You Must Really Believe That You Will Make it
Interview by Justin Tan
Tell us about yourself.
I’m a software engineer by training. I worked at Apple where I met my co-founder before Y Combinator. We built out the video encoding and processing backend for iTunes’ first video store.
Could you tell us about your startup that was in Y Combinator?
In 2006, mobile video was just starting and it was a terrible experience. My expertise has been in video compression so I wanted to fix the video quality.
Our inspiration came from another startup where you could create blog posts by email. We wanted to build a video processing service for the consumers through email. They could email us their mobile video at specific email addresses and we would post process (add a title or stabilize the video) and post the result to various platforms like Facebook, YouTube or even their own website. That’s how Pipely was born!
Why did you decide on Y Combinator?
Back then, Y Combinator and accelerators, in general, were still pretty new. Even then, I remember reading up on Paul Graham’s (The Founder of Y Combinator) essays and studying some of the companies that graduated from his Y Combinator program and thought that it was a great program!
My co-founder and I decided to apply to YC since we were both first time founders and could use all the help we could get. I had applied to YC with another group before but didn’t get in. Pipely was the second attempt so we were both psyched when we got accepted.
What was your experience like at Y Combinator?
We honestly didn’t know what to expect. Y Combinator was relatively less structured at the time, so it would be up to the founders to seek help in weekly office hours.
During our first weekly office hours with Paul Graham, he said that we should consider other ideas! At first, we thought this was crazy. After all, we had gotten accepted into the program based on such an idea. He then asked us to find paying customers to prove if this was what people wanted. We pitched our idea to a few YC startups but ultimately nobody wanted to buy and that was a major turning point for us. We ended up working on multiple prototypes afterwards and eventually launched something totally different.
What was your biggest learning out of Y Combinator?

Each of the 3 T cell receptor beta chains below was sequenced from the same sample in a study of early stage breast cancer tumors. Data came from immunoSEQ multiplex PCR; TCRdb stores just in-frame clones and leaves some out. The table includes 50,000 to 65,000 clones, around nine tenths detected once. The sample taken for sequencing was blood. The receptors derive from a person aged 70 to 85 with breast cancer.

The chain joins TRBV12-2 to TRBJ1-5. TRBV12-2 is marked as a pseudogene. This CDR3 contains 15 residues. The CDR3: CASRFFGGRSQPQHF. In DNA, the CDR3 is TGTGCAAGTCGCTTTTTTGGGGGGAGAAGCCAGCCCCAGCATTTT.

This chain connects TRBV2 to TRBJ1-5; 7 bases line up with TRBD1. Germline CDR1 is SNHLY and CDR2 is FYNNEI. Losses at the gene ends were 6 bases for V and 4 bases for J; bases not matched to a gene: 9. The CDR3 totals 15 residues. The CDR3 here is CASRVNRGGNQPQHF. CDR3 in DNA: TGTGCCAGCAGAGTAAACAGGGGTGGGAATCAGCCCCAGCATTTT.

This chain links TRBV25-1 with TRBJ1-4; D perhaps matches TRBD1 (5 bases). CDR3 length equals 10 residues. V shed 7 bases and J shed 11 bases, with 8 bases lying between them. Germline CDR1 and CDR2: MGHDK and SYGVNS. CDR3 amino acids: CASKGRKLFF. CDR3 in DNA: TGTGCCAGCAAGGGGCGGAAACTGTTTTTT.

Build something people want.
My co-founder and I already had an idea going into Y Combinator, but we ended up building something completely different that what we thought we would build. Every week we would collect feedback from mentors and users of our program, then do multiple iterations on a weekly basis to improve our own product, which is a very demanding experience.
Do you think that accelerators are suitable for everyone and why should people consider applying?
An accelerator isn’t a silver bullet that can provide you with all the answers. There are bad, good and great accelerators, so it’s about finding the right fit.
If you’re considering an accelerator, make sure you know who you’ll work with. The biggest value of YC is the people: the partners and alumni network. These are the smartest and most useful connections one could ask for. If you don’t think the founding team or alumni network of the accelerator can help increase the chance of success, it may not be worth it.
At what stage should people consider applying for an accelerator? Do you think it’s different for Y Combinator?
Don’t do a startup because you want to get into an accelerator. Getting into an accelerator is an extra bonus. You should run your startup as if you wouldn’t get into one. For Y Combinator, one of the biggest red flags was when people said, “If I get into Y Combinator, I’ll drop everything and go.” That’s the wrong mindset. For a startup to succeed, you really must believe that you’ll make it, accelerator or not.
How can somebody best leverage their time at an accelerator?
If you find the right accelerator, then make use of the mentors and networks available to you! Don’t be afraid to ask for help and introductions. Looking back to Y Combinator, the weekly office hours were really helpful and we should have done more of them.
Thomas Pun is a Y Combinator alumnus and a product startup guy who has been on both sides of the table. He currently advises several San Francisco and Hong Kong based startups. More info at https://angel.co/thomas-pun-io.